West Grand makes case for ballot measure
West Grand High School hasn’t had heating for the last six months.
That wasn’t too much of an issue over the summer, but Dan Bowerly’s classroom dropped to 50 degrees on Monday. Beyond that, West Grand would not have been able to heat his music class and the rest of the school this winter without a $250,000 grant the district received.
At the K-8 school, the heating system is still online but in desperate need of upgrades to keep it running. At least three children have fallen through the high school bleachers in the past four years, posing a safety hazard, but the bleachers haven’t been replaced. The urinals in the boy’s locker room haven’t functioned for at least six years.
After years of deferring maintenance and relying on grants to stay afloat, the West Grand School District is falling apart.
“We’ve already cut ourselves pretty deep,” K-8 Principal Jack Daly said at Tuesday’s community meeting on Ballot Issue 5A. “If we do much more, we’re going to have a hard time providing the basics.”
The ballot measure would increase West Grand’s taxes to raise an additional $550,000 for the district to be used for infrastructure and salaries.
It’s not just the infrastructure that’s been struggling in West Grand. The libraries at both school buildings haven’t been staffed in two years because the schools can’t hire someone to run them.
The district hasn’t been able to hire a math teacher for the middle school, so they share a teacher with the high school. The high school, on the other hand, is short a Spanish teacher, STEM teacher and special education teacher.
Administration worries how many more teachers the district might lose with West Grand’s average teacher salary of $43,086. According to the Colorado Department of Education, down the road at East Grand School District, the average teacher salary is $10,000 more. In the Summit School District, it’s $20,000 more.
“I can’t wait for these teachers,” Interim Superintendent and High School Principal Elizabeth Bauer said. “If we wait, they may not be here tomorrow.”
With roughly 400 students and 80 employees, the West Grand School District doesn’t have the size or money of other districts. But Bauer emphasized that West Grand can no longer continue operating as is.
Bowerly, a music educator with decades of experience, explained during the community meeting that he moved to West Grand to enjoy the quality of life Kremmling offers. He said that the district-wide denials of pay scale increases have been demoralizing, as are the razor-thin classroom budgets.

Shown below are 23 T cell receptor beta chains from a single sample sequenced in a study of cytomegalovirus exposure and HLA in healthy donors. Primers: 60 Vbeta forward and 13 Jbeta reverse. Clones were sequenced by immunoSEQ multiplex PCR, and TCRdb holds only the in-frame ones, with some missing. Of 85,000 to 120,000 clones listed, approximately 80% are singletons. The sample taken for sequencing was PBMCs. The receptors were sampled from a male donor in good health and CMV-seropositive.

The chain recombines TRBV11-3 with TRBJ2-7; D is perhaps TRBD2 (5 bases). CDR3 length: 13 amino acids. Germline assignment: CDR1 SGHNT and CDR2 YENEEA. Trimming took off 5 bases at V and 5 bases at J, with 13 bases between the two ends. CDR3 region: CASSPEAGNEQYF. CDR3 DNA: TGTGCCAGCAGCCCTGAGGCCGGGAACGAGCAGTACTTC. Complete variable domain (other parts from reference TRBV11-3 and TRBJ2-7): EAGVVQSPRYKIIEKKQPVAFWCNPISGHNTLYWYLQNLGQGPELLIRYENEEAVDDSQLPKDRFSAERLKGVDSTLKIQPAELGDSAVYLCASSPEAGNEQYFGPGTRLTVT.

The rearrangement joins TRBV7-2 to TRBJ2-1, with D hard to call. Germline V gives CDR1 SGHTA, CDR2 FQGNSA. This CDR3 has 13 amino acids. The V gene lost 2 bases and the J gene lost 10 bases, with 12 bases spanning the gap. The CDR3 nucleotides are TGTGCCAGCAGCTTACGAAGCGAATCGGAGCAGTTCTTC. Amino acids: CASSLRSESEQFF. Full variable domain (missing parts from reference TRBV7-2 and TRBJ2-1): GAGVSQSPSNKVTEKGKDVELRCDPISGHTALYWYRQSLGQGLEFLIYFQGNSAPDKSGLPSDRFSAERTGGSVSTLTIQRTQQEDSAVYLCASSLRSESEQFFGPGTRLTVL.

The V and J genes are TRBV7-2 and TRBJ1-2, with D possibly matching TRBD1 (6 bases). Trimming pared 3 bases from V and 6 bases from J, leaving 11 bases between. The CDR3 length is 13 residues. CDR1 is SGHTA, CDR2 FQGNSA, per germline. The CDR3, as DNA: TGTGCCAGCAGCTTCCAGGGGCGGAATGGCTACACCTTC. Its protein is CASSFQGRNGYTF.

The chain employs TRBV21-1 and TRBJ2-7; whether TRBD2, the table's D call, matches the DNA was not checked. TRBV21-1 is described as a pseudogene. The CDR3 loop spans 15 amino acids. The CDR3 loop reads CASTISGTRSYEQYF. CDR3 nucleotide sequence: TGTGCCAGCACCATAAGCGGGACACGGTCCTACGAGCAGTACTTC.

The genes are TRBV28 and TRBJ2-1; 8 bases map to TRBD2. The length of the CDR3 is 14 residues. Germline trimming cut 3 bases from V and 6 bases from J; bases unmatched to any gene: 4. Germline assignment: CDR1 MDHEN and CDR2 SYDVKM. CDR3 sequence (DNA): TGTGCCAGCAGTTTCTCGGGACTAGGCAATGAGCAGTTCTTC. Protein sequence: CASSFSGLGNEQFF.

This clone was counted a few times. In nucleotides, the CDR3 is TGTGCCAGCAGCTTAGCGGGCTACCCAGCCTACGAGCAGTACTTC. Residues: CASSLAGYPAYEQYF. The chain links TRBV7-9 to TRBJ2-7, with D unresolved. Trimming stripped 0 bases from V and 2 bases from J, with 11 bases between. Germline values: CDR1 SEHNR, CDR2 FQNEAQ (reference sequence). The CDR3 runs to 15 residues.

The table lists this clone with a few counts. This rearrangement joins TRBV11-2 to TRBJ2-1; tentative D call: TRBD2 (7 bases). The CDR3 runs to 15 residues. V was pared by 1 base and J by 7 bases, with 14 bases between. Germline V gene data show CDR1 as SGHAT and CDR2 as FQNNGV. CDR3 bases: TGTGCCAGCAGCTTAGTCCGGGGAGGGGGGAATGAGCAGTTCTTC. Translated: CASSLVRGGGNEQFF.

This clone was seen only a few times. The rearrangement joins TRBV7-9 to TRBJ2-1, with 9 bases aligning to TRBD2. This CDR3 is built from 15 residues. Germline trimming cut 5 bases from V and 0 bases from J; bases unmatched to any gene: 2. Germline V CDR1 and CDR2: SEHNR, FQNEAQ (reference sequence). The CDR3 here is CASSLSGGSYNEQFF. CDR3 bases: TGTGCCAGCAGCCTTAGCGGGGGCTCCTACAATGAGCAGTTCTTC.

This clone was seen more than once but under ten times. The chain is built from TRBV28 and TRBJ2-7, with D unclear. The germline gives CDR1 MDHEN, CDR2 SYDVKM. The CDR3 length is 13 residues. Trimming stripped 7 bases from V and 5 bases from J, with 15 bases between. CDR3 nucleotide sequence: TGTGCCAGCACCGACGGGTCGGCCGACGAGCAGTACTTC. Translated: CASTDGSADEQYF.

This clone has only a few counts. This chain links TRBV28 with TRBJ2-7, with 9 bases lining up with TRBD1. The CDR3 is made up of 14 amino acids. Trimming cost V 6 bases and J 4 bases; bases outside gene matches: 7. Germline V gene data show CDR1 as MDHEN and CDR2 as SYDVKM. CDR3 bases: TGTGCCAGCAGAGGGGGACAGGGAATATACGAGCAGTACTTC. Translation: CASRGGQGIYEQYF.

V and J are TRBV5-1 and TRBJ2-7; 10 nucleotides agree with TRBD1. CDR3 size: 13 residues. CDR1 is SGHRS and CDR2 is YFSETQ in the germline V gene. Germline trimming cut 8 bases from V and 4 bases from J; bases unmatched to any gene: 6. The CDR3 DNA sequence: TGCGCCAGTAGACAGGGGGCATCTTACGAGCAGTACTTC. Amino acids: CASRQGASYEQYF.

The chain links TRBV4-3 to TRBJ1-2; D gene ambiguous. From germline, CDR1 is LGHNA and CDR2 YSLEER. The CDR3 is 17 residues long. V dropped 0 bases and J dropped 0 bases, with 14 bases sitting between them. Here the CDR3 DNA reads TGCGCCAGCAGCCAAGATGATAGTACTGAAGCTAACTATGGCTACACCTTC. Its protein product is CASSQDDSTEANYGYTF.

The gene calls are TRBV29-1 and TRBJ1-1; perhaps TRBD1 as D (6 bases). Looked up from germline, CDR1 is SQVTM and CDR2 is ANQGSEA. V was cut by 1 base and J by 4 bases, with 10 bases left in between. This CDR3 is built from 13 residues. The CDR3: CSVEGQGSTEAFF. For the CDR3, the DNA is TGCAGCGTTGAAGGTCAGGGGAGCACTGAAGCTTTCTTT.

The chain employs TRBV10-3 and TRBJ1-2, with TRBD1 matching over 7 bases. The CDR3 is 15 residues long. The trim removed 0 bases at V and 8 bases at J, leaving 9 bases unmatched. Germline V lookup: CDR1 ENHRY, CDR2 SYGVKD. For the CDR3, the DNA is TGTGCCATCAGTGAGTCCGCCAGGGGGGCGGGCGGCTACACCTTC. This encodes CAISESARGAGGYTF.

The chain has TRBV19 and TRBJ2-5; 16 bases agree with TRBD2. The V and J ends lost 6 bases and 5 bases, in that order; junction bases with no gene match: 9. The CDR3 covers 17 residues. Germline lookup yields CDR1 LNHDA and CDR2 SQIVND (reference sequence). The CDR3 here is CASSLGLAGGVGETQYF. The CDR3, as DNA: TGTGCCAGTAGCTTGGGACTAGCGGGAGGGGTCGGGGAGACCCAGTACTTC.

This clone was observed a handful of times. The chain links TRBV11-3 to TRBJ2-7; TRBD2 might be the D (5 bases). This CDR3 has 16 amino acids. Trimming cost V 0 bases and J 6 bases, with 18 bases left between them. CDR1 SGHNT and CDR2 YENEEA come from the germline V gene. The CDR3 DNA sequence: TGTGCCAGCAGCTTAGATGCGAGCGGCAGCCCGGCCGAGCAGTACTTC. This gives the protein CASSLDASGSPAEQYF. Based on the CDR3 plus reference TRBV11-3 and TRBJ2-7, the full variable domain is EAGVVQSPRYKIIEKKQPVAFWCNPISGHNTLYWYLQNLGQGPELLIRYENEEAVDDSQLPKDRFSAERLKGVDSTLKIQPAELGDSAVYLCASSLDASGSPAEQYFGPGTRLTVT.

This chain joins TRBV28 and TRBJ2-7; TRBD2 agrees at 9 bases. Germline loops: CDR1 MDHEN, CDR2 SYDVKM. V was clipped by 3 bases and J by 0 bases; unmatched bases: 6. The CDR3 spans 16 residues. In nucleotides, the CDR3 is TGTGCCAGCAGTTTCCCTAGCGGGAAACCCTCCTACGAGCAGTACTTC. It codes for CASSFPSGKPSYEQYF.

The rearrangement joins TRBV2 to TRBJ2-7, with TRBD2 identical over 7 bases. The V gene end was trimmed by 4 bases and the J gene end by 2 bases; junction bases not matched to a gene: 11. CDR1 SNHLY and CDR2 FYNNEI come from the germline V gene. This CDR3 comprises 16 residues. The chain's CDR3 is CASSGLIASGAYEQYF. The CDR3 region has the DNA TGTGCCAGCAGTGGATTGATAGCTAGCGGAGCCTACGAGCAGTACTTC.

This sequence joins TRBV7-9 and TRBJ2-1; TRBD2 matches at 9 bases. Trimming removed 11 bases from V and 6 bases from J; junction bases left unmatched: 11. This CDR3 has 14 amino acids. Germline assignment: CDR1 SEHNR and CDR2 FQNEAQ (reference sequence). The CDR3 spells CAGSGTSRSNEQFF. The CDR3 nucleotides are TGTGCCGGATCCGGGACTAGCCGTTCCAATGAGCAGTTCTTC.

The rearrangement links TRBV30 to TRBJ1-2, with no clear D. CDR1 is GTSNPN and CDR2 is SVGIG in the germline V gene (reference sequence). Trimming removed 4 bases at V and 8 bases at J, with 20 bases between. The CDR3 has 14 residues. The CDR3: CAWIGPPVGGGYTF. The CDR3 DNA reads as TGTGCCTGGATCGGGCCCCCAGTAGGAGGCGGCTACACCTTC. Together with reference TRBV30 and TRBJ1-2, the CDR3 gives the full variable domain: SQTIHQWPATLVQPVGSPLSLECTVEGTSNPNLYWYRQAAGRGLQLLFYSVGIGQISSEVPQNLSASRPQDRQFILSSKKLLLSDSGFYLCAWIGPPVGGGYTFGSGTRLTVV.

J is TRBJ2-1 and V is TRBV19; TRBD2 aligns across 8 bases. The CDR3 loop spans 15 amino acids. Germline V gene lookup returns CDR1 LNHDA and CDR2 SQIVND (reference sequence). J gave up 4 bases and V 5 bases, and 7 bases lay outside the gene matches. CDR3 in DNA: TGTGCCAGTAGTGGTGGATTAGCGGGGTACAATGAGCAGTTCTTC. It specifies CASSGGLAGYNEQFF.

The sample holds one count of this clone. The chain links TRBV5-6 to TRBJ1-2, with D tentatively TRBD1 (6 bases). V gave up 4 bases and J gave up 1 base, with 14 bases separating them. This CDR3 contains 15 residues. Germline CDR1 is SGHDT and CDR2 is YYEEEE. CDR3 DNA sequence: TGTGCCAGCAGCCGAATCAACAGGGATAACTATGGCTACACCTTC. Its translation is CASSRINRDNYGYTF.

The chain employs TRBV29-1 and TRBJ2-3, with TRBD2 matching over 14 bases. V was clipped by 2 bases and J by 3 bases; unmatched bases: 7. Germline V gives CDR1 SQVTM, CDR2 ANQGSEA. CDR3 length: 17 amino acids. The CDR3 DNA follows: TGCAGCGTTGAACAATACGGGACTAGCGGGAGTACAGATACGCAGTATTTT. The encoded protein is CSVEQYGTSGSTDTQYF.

“Funding for schools is always an issue, but over the course of my 12 years in this district, the lack of funding has been more than I have ever experienced in my 36 years at public schools,” he said. “It makes me feel disrespected and discouraged, but I love what I do.”
Ryan Tripicchio is the social studies teacher for West Grand High School and founded the cross-country program. He explained that currently half his paycheck goes to paying his mortgage and the rest toward groceries and bills despite his efforts to live within his means.
Without this measure, Tripicchio’s not sure how much longer he can stay in the place he has spent eight years building a community in.
“I would love to say that I see myself being able to stay here for a full 30 years and being the next Joe Shields,” Tripicchio said, referencing the teacher, principal, counselor and coach who spent decades at West Grand. “That’s what I would love to be able to say. I don’t know if I can.”
Bauer said that without the ballot measure the district might be looking at further cuts, ones that will be painful to execute. Her examples to reduce spending included combining the high school and middle school or cutting several electives.
“An empty middle school hallway,” Bauer said of what the district might look like if the measure doesn’t pass.
Then there’s the district support staff. West Grand is short a paraprofessional, custodian and bus driver. The district can’t afford to compete for these types of employees when even private businesses in Kremmling struggle to find staffing.
If passed, measure 5A would increase yearly taxes on a $100,000 private property by $32.35 a year. The school board would then work to decide how to allocate the funds to address both deferred maintenance and salary needs.
While Bauer didn’t have a number for how much would go toward teachers and support staff versus maintenance, she said a salary and benefits committee would help determine the specifics. The money would not go toward administrator salaries.
West Grand will be hosting another ballot measure community workshop at 6 p.m. Oct. 18 at the Kremmling Chamber of Commerce.
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